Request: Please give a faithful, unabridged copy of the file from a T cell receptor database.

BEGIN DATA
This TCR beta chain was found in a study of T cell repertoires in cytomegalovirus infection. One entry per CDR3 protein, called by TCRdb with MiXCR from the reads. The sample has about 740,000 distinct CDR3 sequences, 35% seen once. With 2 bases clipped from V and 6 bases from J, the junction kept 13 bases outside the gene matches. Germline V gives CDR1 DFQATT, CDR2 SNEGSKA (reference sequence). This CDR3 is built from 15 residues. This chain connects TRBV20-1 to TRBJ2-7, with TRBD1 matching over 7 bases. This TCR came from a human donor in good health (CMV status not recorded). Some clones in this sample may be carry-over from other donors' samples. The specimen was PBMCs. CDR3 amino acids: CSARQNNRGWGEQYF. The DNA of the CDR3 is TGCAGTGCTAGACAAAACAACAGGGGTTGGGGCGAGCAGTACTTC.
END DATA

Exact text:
This TCR beta chain was found in a study of T cell repertoires in cytomegalovirus infection. One entry per CDR3 protein, called by TCRdb with MiXCR from the reads. The sample has about 740,000 distinct CDR3 sequences, 35% seen once. With 2 bases clipped from V and 6 bases from J, the junction kept 13 bases outside the gene matches. Germline V gives CDR1 DFQATT, CDR2 SNEGSKA (reference sequence). This CDR3 is built from 15 residues. This chain connects TRBV20-1 to TRBJ2-7, with TRBD1 matching over 7 bases. This TCR came from a human donor in good health (CMV status not recorded). Some clones in this sample may be carry-over from other donors' samples. The specimen was PBMCs. CDR3 amino acids: CSARQNNRGWGEQYF. The DNA of the CDR3 is TGCAGTGCTAGACAAAACAACAGGGGTTGGGGCGAGCAGTACTTC.